The small group reached an intersection and paused to wait while the sergeant called Central Control to open the heavy security door sealing the end of their corridor.  It was a major crossroads, this, and as the group of prisoners finally entered the intersection, all of the corridors leading out were similarly sealed.

A wave and an incomprehensible mutter from the sergeant sent Connor over to the one door painted a different color from the others.  Sky blue this one was, indicating its access to an area that led outside the prison.  The others, connecting only to internal areas of the facility, were a dull, earthen red.

A few steps and Connor pressed the small button on the door’s heavy metal frame, stared up into the holo-camera.  The door would not open until the operators in Central Control had verified his identity, and his permission to use this particular door.  No smile showed — could never show, not for this — but access to this door was his greatest accomplishment to date.

Quite how the prison officials had overlooked Connor’s past as a criminal specializing in cracking computer security and networks he didn’t know, but his first job in the prison library had offered just enough ‘net access to arrange this even-better opportunity.

“C’mon you little fucker,” the sergeant yelled, “hurry up!”

Until that blue door had closed safely behind Connor, no other one in the intersection would open.  Connor almost laughed at the grumbling from those behind.  The others were all headed to jobs in the prison’s kitchen and storage areas, and he would never understand how anyone could be eager to start burning fake-eggs and slopping out pseudo-oatmeal.

Finally, a buzzer sounded and Connor was through the door.  Barely a second later it slid shut behind him.  Those steps, as small as they were, took him into a completely different world.  Even the air smelled different.  Instead of the stale, chemical air of the prison, there was a taste of…something very different.

A few steps down the short corridor and he was into the big, busy room beyond.  A wave of sound washed over him as he entered, and a sense of activity.  Two steps inside and he was almost run over by a rushing prison guard.  Short and pretty this one was, with brown hair and bright blue eyes.

A distracted smile and a half-hearted wave from her, then.  “Sorry, no time to get things set up right now.  Just hit the basic stuff.  By the time you’re done with that, the rush should be over.”

Her accent was strange, vastly different from the hint of dockside that still clung stubbornly to Connor’s tongue.

A glance at the far end and Connor saw thirty new prisoners standing in a line, wrists and ankles shackled and their orange jumpsuits rumpled and dirty.  Four guards stood near that group, talking amongst themselves as much as watching the inmates in their charge.  Seated nearby, behind a high counter, several guards were checking ‘screens and preparing to call out names.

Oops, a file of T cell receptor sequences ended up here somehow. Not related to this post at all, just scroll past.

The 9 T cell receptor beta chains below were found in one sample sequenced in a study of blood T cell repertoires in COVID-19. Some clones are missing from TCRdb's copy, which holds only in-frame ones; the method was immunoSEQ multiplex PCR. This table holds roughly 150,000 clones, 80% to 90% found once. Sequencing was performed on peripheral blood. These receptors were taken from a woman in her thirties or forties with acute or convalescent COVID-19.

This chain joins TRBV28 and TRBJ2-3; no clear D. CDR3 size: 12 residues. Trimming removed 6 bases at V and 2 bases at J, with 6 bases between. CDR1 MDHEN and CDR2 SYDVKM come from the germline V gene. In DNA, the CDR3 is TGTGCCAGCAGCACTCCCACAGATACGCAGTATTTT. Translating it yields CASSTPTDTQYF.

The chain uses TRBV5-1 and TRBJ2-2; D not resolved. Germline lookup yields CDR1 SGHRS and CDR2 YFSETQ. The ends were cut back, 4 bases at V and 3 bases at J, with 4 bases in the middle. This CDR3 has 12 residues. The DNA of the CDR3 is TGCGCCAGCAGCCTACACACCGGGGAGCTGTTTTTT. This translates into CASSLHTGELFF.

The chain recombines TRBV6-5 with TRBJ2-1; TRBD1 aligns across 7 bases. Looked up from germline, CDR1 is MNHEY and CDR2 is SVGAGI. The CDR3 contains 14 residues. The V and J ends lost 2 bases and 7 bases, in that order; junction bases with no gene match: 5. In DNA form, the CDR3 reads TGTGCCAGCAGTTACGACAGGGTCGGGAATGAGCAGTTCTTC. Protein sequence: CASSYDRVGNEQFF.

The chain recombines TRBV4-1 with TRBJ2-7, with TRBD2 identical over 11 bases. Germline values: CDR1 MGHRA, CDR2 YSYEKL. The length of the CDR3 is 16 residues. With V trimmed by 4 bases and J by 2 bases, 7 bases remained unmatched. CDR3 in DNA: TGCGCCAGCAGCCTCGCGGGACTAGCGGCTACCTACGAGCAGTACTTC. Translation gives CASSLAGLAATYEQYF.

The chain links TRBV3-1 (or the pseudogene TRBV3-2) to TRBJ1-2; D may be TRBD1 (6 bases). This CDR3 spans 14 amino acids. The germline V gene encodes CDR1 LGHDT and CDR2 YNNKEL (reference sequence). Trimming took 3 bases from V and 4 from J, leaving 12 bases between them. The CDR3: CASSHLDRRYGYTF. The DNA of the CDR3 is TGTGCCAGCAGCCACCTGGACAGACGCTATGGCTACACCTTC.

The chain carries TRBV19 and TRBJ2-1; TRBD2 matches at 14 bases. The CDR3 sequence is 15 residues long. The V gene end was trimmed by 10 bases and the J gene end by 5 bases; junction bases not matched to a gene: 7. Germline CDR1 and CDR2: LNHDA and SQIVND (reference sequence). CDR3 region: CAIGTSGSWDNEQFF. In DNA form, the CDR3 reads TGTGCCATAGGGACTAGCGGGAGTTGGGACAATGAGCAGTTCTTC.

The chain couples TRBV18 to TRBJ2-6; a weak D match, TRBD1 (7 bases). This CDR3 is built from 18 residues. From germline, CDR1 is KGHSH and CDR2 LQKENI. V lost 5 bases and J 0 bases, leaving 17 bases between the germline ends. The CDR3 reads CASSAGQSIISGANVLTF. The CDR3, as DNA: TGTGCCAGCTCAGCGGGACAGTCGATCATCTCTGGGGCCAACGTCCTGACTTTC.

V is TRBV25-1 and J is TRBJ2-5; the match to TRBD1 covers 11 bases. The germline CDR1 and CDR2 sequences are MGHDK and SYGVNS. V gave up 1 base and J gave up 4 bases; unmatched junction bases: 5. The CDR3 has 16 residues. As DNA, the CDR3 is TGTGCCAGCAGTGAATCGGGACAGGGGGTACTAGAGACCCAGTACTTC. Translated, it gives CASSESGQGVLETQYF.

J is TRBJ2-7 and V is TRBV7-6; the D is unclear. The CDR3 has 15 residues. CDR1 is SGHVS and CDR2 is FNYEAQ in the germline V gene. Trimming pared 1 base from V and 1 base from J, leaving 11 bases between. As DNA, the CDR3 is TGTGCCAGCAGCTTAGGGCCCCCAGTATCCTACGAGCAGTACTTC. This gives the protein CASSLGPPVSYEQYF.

It was the prison’s Admissions and Processing Center, its link to the outside world.  Work in that area was one of the better jobs a prisoner could get…and was far and away the best job for a data-thief like Connor.

A brief smile, then, and a hint of self-satisfaction, as he moved to a small closet by the holding area.  A pull on the unlocked door and he was soon filling a mop bucket and readying his supplies.  A few hours of cleaning in exchange for several hours of datanet access every day?  Yes, please.

Maybe he’d arrange a little ‘donation’ to his commissary account today; why eat prison food when he could just buy his own on the prison’s penny?

The work — and the guards’ processing — took more than a few hours, but the end result was the same.  The floors were cleaned, the bathrooms were cleaned, and the guards entertained with jokes and stories.

Connor was well-known as one of the few docksiders in Chapman Penitentiary, and very few people on Redux — the capital of the entire damned star system — understood even a tenth of the reality of life out there at the very edge of the star system.  Dockside was nothing more real than the wild and lawless jungle of various holo-dramas to them.  Of course, it was wild and lawless, Connor reflected; the corporations who had colonized this system hadn’t cared enough to make it anything else.

The stories and jokes he told were just enough to hint to the guards that he was something special, something different.  Stories and jokes were powerful tools for confirming prejudices…and for gaining advantages.  And Connor — innocent, earnest Connor who the guards all liked — had lots of stories.  A few of them were even true.

It was the same guard — the pretty one — who brought Connor his breakfast.  Not for him a plate of food made from substances that almost, but not quite, resembled eggs and sausage.  No, sir, you couldn’t have the poor, abused kid who cleaned your toilets eat that shit.